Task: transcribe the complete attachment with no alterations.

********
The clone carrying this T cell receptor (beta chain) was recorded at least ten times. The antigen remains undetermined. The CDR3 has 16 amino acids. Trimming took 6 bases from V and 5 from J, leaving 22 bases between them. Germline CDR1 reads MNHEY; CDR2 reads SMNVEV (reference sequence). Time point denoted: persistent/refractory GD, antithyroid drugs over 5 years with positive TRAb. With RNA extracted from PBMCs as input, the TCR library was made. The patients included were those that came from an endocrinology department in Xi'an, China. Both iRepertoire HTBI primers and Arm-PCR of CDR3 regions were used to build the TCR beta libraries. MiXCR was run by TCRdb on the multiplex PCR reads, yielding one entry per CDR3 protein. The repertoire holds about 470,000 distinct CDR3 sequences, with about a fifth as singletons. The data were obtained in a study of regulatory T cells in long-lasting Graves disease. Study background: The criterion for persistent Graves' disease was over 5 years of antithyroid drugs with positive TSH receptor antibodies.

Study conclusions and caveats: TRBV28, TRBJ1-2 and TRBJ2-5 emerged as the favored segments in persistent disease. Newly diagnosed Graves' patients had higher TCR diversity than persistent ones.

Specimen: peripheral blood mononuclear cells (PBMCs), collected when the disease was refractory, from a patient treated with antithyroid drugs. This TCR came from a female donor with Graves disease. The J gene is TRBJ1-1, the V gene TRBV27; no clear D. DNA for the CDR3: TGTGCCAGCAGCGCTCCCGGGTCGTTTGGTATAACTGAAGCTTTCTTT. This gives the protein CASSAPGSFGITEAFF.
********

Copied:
The clone carrying this T cell receptor (beta chain) was recorded at least ten times. The antigen remains undetermined. The CDR3 has 16 amino acids. Trimming took 6 bases from V and 5 from J, leaving 22 bases between them. Germline CDR1 reads MNHEY; CDR2 reads SMNVEV (reference sequence). Time point denoted: persistent/refractory GD, antithyroid drugs over 5 years with positive TRAb. With RNA extracted from PBMCs as input, the TCR library was made. The patients included were those that came from an endocrinology department in Xi'an, China. Both iRepertoire HTBI primers and Arm-PCR of CDR3 regions were used to build the TCR beta libraries. MiXCR was run by TCRdb on the multiplex PCR reads, yielding one entry per CDR3 protein. The repertoire holds about 470,000 distinct CDR3 sequences, with about a fifth as singletons. The data were obtained in a study of regulatory T cells in long-lasting Graves disease. Study background: The criterion for persistent Graves' disease was over 5 years of antithyroid drugs with positive TSH receptor antibodies.

Study conclusions and caveats: TRBV28, TRBJ1-2 and TRBJ2-5 emerged as the favored segments in persistent disease. Newly diagnosed Graves' patients had higher TCR diversity than persistent ones.

Specimen: peripheral blood mononuclear cells (PBMCs), collected when the disease was refractory, from a patient treated with antithyroid drugs. This TCR came from a female donor with Graves disease. The J gene is TRBJ1-1, the V gene TRBV27; no clear D. DNA for the CDR3: TGTGCCAGCAGCGCTCCCGGGTCGTTTGGTATAACTGAAGCTTTCTTT. This gives the protein CASSAPGSFGITEAFF.